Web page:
The Maryland Technology Development Corp. did not properly verify that $11.2 million in state stem cell research grant funds were spent as intended, according to a new legislative audit, but Tedco officials dispute the finding.
The report from the Office of Legislative Audits, released Monday, said Tedco lacked adequate monitoring procedures and controls on the grants. A similar finding was listed in the agency’s 2009 audit report. In addition, grant recipients that should have repaid money to the state under their agreements had failed to do so.
Tedco officials agreed with the latter finding and said more needs to be done to ensure repayments by recipients, but they disagreed with the finding about flawed monitoring procedures.
With state legislators vowing to crack down on agency audits that have repeat findings of problems, Tedco officials pushed back against the auditors.
In an appendix to the report with Tedco’s response, Robert A. Rosenbaum, the agency’s president and executive director, said Tedco officials think its current monitoring processes, which require documentation and verification from third parties at the recipients instead of the principal research investigators, ensures the grant funds are used for their approved purposes.
Although the monitoring process was not the same as recommended three years ago by the auditors, Tedco officials think the monitoring process it implemented met the auditors’ objectives, John Wasilisin, Tedco’s COO, said Monday.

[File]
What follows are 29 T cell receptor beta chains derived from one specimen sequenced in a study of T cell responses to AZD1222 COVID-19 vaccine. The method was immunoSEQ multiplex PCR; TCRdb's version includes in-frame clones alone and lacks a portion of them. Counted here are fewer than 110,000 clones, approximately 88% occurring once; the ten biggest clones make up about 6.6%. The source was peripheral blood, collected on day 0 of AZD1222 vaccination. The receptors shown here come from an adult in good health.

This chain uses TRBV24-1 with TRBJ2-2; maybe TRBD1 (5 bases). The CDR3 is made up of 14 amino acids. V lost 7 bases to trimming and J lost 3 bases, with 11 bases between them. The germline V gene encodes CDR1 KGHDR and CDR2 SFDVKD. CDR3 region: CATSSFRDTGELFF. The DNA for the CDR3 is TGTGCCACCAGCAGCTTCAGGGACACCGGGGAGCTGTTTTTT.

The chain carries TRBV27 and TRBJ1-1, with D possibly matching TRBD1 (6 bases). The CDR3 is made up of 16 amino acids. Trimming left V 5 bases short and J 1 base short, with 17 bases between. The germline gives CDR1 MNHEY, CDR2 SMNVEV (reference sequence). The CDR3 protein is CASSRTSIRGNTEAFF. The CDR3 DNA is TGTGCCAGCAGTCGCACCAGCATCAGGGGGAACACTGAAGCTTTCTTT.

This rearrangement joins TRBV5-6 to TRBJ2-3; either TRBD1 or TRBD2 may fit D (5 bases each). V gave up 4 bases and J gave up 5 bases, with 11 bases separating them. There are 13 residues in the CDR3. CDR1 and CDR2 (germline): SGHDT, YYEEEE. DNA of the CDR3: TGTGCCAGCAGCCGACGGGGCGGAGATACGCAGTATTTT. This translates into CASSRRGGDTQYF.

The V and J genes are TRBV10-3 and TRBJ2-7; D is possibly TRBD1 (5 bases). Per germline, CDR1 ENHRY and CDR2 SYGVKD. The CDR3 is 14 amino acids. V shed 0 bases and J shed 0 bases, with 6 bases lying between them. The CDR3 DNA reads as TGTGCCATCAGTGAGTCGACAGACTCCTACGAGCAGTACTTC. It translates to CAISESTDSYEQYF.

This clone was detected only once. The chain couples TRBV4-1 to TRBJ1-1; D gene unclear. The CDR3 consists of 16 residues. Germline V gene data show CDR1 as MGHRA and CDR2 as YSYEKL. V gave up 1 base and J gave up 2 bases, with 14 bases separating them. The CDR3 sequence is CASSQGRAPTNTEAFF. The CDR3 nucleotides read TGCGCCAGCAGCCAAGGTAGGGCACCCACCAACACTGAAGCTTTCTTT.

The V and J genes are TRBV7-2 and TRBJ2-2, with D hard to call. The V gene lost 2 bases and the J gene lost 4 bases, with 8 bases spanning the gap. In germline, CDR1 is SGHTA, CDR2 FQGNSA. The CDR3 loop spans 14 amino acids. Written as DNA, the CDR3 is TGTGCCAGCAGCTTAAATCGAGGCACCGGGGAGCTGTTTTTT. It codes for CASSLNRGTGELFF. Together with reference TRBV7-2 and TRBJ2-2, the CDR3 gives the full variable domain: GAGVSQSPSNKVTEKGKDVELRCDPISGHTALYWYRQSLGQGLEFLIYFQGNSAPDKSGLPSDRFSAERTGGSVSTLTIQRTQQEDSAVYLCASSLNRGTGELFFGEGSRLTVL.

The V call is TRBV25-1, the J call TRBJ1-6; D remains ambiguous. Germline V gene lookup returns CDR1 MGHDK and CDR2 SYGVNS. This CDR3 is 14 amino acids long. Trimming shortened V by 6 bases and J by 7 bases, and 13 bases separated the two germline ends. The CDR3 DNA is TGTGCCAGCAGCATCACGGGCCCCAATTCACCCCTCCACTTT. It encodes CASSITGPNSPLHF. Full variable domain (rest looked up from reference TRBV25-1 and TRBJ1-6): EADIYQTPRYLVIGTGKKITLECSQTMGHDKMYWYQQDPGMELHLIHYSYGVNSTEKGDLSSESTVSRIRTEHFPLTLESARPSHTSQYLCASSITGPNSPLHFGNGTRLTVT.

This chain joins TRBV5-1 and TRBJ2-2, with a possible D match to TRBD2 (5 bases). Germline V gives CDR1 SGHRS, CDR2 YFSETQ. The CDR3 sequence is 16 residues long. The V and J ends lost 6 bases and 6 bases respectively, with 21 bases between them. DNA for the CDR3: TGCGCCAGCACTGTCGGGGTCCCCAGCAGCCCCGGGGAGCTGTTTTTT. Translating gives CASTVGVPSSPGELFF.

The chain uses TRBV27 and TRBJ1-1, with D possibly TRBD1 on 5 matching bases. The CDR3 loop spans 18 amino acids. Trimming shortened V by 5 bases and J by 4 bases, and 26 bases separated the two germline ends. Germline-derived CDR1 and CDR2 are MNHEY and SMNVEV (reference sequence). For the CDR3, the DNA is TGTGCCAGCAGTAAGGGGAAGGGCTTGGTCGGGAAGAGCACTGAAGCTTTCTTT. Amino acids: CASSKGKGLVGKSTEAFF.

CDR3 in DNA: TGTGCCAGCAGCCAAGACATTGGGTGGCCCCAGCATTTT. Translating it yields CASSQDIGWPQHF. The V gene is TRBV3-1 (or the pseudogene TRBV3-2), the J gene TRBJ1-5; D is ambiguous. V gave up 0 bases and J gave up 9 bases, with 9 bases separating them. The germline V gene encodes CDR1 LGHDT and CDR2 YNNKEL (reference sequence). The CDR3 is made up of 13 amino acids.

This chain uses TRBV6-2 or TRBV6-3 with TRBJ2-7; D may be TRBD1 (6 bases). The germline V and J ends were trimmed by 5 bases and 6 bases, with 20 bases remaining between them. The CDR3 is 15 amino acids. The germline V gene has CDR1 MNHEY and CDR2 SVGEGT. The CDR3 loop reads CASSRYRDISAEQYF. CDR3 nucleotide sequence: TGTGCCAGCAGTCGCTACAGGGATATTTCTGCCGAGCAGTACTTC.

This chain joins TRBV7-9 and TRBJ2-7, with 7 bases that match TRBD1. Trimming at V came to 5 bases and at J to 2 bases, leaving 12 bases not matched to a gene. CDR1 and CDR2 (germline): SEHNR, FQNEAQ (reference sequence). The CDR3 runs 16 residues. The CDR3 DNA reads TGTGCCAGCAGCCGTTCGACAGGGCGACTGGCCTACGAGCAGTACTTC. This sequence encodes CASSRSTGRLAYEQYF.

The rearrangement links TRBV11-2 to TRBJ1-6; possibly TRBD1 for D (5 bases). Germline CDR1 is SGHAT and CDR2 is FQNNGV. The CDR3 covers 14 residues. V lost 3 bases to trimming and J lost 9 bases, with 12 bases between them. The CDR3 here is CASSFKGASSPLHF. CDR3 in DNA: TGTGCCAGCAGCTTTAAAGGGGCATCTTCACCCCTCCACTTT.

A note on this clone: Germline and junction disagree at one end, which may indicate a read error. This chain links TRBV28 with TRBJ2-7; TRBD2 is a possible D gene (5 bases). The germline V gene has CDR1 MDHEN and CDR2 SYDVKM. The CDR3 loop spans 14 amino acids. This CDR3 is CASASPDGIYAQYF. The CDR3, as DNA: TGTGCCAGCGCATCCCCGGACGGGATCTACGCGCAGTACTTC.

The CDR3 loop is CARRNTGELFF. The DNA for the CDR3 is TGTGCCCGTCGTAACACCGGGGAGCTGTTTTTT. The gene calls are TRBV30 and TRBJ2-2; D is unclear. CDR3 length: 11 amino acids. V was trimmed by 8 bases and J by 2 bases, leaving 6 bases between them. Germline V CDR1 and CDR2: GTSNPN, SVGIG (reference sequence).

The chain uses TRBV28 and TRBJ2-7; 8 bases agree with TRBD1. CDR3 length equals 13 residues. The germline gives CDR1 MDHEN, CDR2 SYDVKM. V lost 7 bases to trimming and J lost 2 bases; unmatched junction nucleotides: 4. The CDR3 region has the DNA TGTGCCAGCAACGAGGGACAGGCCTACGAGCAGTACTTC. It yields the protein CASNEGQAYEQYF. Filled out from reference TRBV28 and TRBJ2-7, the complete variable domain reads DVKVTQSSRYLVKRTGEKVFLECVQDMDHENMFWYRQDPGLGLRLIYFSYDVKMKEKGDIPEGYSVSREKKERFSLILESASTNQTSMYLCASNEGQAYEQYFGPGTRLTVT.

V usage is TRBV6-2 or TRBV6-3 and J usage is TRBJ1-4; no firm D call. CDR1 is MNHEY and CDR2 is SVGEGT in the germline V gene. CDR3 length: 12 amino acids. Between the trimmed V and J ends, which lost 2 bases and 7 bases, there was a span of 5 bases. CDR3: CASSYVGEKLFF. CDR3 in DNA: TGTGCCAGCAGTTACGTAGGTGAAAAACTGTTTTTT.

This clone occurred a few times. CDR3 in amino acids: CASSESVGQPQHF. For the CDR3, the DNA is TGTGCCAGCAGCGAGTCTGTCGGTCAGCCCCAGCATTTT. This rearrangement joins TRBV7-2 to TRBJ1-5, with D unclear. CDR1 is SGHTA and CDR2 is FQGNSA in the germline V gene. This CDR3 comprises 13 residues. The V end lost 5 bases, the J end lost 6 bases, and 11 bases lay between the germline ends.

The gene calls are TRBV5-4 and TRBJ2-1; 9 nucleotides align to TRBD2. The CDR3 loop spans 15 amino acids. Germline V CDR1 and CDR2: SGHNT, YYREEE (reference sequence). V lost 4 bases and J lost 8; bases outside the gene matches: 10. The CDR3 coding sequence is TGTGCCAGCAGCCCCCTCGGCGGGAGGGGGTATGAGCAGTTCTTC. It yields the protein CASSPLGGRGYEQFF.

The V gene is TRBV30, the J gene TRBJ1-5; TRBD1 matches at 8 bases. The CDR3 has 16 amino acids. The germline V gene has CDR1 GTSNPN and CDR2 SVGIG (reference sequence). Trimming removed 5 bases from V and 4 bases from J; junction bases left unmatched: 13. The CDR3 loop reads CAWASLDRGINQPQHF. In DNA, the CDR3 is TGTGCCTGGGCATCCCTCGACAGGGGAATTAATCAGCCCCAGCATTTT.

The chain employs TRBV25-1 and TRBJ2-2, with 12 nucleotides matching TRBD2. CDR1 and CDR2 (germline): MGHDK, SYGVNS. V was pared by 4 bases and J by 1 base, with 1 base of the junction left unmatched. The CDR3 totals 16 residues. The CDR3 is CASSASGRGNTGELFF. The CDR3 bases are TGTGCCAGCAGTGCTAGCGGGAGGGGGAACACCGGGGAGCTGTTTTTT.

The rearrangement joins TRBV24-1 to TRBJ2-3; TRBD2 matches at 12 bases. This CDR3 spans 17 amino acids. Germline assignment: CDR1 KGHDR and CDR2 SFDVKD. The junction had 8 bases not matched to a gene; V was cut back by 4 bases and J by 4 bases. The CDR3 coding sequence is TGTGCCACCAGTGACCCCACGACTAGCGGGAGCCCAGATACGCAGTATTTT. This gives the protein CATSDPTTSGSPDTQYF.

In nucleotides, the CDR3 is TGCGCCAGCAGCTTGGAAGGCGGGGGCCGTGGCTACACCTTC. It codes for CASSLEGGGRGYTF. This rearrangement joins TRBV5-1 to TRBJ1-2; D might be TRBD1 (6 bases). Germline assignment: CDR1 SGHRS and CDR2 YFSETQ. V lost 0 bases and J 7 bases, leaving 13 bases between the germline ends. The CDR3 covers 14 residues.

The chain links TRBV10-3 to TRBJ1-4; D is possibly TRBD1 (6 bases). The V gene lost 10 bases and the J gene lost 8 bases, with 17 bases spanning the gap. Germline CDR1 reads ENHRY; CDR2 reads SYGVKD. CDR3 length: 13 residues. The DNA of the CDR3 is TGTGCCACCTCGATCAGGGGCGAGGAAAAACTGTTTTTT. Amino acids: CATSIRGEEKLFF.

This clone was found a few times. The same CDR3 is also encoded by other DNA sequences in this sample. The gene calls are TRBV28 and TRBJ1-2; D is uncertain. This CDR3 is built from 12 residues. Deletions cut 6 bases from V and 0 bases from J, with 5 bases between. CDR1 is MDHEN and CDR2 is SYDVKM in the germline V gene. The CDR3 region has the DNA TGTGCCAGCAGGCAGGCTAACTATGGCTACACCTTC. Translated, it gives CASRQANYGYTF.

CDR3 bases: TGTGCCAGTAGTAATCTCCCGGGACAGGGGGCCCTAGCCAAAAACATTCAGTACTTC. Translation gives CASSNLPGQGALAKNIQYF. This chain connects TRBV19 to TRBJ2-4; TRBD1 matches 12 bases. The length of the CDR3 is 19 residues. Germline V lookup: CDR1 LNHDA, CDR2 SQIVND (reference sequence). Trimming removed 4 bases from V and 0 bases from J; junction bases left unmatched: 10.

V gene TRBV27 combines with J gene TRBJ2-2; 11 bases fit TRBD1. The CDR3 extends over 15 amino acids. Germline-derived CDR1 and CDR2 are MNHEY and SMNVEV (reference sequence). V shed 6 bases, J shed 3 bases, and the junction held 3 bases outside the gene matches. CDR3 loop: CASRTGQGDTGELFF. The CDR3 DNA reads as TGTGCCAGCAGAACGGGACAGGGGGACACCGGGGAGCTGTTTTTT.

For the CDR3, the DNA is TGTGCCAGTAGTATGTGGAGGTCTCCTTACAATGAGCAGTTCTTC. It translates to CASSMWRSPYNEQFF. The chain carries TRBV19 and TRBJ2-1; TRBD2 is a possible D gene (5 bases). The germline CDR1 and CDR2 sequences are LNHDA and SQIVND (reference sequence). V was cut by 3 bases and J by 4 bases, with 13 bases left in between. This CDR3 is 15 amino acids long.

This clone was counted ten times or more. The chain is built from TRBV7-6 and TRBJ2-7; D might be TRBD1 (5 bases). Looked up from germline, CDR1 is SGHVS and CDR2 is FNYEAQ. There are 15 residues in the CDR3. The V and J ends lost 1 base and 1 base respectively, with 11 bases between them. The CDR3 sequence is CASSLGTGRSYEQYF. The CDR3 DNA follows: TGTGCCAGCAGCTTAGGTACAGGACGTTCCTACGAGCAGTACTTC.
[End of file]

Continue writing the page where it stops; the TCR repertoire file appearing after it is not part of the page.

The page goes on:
“We believed that in good faith we were doing what [the auditors] asked us to do and that we went above and beyond what they asked us to do,” he said.
The latest finding should not be considered a repeat finding of problems because the auditors were asking for more than they had in their previous audit, Wasilisin said.
”Sometimes it’s a subjective opinion if it’s a repeat finding or not,” Rosenbaum said in an interview. “We thought we addressed it. But when you put in the repeat word, we’ve got to dispute that.”
There has never been a finding that money was improperly spent, Rosenbaum said.
Thomas J. Barnickel III, acting legislative auditor, said in a telephone interview that Tedco officials had agreed to make changes after the 2009 audit to ensure more detailed reports from the grant recipients on how the money was spent.
“They told us last time this is what they were going to do. They decided to take another option which in our opinion does not sufficiently verify the expenditures and that’s why we have a repeat finding,” Barnickel said.
In addition, the audit found that grant recipients did not report revenues as required so that profitable new technologies developed with assistance from the grant funds could be repaid, according to the audit. In a test of 10 technology development grants totaling $775,000 that were subject to repayment, nine of the grant recipients had not submitted all of the required revenue reports.
“The state should get a cut of the action, but without getting these reports we’re not sure what is the state’s due,” Barnickel said.